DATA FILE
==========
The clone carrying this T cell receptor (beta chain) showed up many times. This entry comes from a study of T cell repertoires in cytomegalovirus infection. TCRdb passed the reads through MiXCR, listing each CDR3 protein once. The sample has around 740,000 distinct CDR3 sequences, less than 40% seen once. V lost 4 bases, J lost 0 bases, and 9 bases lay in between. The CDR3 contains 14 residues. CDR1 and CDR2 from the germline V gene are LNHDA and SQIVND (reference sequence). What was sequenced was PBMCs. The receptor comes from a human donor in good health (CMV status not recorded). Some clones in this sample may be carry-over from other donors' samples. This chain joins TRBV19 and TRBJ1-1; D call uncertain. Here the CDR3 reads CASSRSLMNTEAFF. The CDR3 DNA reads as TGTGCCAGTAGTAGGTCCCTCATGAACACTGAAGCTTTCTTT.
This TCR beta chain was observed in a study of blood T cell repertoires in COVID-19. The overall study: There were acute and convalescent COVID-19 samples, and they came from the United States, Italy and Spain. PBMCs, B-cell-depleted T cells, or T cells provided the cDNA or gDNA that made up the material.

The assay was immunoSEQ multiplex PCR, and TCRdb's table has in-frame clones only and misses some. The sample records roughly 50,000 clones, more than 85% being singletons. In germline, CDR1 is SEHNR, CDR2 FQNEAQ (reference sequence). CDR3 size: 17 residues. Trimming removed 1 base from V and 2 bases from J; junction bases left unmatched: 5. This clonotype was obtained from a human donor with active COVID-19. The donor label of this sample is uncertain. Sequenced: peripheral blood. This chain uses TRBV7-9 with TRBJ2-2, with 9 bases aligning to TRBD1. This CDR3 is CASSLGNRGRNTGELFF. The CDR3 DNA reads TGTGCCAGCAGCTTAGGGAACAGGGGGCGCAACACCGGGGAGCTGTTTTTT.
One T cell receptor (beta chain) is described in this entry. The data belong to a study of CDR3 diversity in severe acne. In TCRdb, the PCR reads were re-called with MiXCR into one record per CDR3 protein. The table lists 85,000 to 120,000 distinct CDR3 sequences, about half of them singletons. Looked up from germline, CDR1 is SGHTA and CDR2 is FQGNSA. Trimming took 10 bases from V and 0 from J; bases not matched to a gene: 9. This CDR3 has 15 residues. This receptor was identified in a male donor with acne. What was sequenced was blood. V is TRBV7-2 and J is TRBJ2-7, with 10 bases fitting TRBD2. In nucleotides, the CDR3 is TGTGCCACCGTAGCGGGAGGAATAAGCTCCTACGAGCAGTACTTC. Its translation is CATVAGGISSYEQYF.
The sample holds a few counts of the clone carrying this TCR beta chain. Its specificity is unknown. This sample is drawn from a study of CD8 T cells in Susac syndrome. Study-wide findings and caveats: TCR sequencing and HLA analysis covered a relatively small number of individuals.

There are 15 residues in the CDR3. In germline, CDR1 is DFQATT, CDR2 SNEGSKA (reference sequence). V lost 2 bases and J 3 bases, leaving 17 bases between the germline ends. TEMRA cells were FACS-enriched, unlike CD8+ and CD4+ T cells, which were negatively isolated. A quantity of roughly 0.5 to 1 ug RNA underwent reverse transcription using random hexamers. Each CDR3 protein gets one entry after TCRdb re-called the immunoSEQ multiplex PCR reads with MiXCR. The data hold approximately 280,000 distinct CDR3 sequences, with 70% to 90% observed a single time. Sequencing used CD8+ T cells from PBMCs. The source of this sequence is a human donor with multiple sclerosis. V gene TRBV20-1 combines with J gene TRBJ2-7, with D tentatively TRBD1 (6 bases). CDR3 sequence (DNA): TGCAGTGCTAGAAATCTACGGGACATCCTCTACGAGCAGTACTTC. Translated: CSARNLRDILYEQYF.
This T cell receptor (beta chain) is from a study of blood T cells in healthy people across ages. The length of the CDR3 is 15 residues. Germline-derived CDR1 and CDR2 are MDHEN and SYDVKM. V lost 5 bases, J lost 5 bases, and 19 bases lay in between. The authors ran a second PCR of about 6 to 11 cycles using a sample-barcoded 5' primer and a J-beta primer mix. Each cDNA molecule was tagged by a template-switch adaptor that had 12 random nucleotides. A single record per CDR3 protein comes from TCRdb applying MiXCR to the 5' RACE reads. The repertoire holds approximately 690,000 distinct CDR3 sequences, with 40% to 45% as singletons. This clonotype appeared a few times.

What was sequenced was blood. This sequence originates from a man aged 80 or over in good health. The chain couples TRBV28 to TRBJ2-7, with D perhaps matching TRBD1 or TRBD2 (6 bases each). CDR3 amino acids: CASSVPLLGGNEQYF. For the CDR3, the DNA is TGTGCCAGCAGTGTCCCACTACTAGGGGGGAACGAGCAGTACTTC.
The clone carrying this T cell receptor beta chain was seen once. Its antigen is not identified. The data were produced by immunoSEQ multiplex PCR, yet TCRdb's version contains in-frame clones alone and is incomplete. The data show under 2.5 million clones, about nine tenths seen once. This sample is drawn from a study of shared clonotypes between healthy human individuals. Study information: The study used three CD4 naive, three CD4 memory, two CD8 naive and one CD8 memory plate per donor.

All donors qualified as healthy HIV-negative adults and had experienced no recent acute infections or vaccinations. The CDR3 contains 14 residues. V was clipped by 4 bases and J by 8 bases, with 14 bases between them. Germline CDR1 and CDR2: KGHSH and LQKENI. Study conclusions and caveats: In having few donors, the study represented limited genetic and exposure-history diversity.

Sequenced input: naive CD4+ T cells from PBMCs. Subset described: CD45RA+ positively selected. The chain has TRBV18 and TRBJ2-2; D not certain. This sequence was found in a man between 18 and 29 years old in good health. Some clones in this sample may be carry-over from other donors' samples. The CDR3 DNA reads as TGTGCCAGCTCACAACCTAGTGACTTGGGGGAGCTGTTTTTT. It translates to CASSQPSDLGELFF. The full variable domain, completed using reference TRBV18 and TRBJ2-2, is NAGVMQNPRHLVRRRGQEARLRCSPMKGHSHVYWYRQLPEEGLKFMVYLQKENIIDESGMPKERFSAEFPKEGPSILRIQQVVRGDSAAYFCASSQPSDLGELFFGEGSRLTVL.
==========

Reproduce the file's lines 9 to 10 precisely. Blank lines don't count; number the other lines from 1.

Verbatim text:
The clone carrying this T cell receptor beta chain was seen once. Its antigen is not identified. The data were produced by immunoSEQ multiplex PCR, yet TCRdb's version contains in-frame clones alone and is incomplete. The data show under 2.5 million clones, about nine tenths seen once. This sample is drawn from a study of shared clonotypes between healthy human individuals. Study information: The study used three CD4 naive, three CD4 memory, two CD8 naive and one CD8 memory plate per donor.

All donors qualified as healthy HIV-negative adults and had experienced no recent acute infections or vaccinations. The CDR3 contains 14 residues. V was clipped by 4 bases and J by 8 bases, with 14 bases between them. Germline CDR1 and CDR2: KGHSH and LQKENI. Study conclusions and caveats: In having few donors, the study represented limited genetic and exposure-history diversity.